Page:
2. Reporting Obligations

FINRA Rule 2360(b)(5)(A)(i)(a) generally requires all members to report to FINRA with respect to each account that has established an aggregate position of 200 or more conventional option contracts (whether long or short) of the put class and the call class on the same side of the market covering the same underlying security or index.[37] Such reporting requirement with respect to positions in conventional index options, however, applies only to an option that is based on an index that underlies, or is substantially similar to an index that underlies, a standardized index option.[38] FINRA Rule 2330(b)(5)(A)(i)(b) generally requires only those members that are not members of the options exchange upon which the standardized options are listed to report to FINRA with respect to each account that has established an aggregate position of 200 or more conventional option contracts (whether long or short) of the put class and the call class on the same side of the market covering the same underlying security or index.[39] Because there is no comparable exchange regulatory regime that applies to members trading OCC Cleared OTC Options, FINRA believes that OCC Cleared OTC Options should be treated as conventional options so that all members must report positions of 200 or more contracts on the same side of the market covering the same underlying security or index to FINRA, as is the case for all conventional options.[40]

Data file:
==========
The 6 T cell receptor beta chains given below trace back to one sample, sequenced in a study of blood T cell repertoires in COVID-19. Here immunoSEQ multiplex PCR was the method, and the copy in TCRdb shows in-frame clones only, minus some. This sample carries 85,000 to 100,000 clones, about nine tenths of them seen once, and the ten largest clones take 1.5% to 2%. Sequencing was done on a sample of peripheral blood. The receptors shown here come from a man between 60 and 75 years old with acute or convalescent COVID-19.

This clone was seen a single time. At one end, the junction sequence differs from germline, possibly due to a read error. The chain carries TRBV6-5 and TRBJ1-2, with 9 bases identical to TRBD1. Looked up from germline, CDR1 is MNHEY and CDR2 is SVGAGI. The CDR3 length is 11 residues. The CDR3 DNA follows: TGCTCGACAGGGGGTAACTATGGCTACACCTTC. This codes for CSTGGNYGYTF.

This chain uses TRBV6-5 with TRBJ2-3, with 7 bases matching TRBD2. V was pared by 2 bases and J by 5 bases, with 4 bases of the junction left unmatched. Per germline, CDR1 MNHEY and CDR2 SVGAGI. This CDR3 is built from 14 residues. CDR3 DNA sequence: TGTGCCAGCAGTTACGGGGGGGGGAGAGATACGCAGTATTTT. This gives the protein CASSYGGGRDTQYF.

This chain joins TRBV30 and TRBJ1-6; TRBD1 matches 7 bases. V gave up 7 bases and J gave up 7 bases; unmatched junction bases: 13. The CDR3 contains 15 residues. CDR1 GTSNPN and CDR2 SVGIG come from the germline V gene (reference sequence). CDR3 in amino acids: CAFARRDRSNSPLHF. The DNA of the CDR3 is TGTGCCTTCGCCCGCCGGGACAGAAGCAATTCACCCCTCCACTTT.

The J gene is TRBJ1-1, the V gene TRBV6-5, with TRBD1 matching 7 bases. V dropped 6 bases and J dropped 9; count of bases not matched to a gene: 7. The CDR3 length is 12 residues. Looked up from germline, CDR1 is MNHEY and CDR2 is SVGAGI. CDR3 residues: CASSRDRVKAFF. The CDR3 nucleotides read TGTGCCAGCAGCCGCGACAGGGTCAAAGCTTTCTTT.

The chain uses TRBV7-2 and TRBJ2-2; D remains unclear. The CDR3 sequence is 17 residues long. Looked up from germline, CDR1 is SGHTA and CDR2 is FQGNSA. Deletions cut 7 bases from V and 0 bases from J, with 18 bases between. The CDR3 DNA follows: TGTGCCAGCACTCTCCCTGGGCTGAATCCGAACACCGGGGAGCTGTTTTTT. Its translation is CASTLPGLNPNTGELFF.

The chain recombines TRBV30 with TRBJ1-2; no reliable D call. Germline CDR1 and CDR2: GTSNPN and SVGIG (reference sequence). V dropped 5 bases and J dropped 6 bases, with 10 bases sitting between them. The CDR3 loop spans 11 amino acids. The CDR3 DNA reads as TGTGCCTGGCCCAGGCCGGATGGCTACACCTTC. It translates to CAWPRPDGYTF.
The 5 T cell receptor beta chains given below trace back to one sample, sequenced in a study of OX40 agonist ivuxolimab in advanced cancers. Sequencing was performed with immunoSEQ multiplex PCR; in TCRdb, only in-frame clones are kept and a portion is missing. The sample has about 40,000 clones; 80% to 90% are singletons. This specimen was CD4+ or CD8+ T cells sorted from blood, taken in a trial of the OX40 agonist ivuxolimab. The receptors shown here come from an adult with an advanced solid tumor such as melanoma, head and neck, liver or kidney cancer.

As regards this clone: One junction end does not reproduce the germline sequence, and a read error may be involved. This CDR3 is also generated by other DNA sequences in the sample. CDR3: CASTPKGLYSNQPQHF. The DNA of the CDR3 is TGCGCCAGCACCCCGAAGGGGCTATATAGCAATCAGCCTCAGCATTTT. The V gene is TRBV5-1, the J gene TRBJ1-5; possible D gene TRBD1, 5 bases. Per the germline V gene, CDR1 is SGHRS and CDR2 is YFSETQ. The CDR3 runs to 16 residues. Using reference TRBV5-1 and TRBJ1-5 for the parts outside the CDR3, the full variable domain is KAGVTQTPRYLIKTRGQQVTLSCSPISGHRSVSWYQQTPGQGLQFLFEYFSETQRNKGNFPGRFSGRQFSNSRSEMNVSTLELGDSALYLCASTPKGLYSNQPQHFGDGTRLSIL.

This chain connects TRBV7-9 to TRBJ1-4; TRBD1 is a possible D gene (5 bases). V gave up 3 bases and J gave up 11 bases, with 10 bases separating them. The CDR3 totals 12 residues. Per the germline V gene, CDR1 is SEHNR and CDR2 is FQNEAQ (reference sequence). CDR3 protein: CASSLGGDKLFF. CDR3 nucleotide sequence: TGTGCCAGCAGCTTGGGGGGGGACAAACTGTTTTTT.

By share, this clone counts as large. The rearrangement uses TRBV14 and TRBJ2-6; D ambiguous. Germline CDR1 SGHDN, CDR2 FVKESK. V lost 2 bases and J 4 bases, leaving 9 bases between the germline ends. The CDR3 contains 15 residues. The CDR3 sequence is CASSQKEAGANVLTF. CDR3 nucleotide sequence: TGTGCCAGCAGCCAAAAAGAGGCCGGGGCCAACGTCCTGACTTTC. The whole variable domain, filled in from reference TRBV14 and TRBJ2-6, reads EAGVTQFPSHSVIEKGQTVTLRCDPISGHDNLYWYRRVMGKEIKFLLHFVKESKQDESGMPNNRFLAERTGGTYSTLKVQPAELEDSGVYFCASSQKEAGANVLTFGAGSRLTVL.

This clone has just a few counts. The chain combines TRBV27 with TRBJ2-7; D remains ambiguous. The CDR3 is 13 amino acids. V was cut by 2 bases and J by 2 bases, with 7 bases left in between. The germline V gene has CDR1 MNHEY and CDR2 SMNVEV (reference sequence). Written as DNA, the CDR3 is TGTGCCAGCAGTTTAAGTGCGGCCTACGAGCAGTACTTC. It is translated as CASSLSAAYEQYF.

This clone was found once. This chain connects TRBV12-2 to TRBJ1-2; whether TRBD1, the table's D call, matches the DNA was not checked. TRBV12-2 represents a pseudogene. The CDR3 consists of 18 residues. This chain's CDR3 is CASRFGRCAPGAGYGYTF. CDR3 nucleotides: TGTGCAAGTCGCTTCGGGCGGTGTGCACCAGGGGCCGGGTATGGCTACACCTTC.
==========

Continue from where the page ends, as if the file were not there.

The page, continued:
3. Disclosure Documents

FINRA Rule 2360(b)(11)(A)(1) requires members to deliver the ODD to customers at or prior to the time the customer's account is approved for trading options issued by the OCC, and thereafter to deliver to customers applicable amendments to the ODD.[41] The ODD describes standardized options and FLEX Equity Options, but does not address OTC options, and members are not required to deliver the ODD with respect to such options.[42] In addition, FINRA Rule 2360(b)(11)(A)(2) requires members to deliver the Special Written Statement, which describes the risks related to writing uncovered short options, to customers approved to write uncovered short options transactions.[43] Similar to the ODD delivery requirements, the requirement to deliver the Special Written Statement only applies to transactions in options issued by the OCC (historically listed options).[44]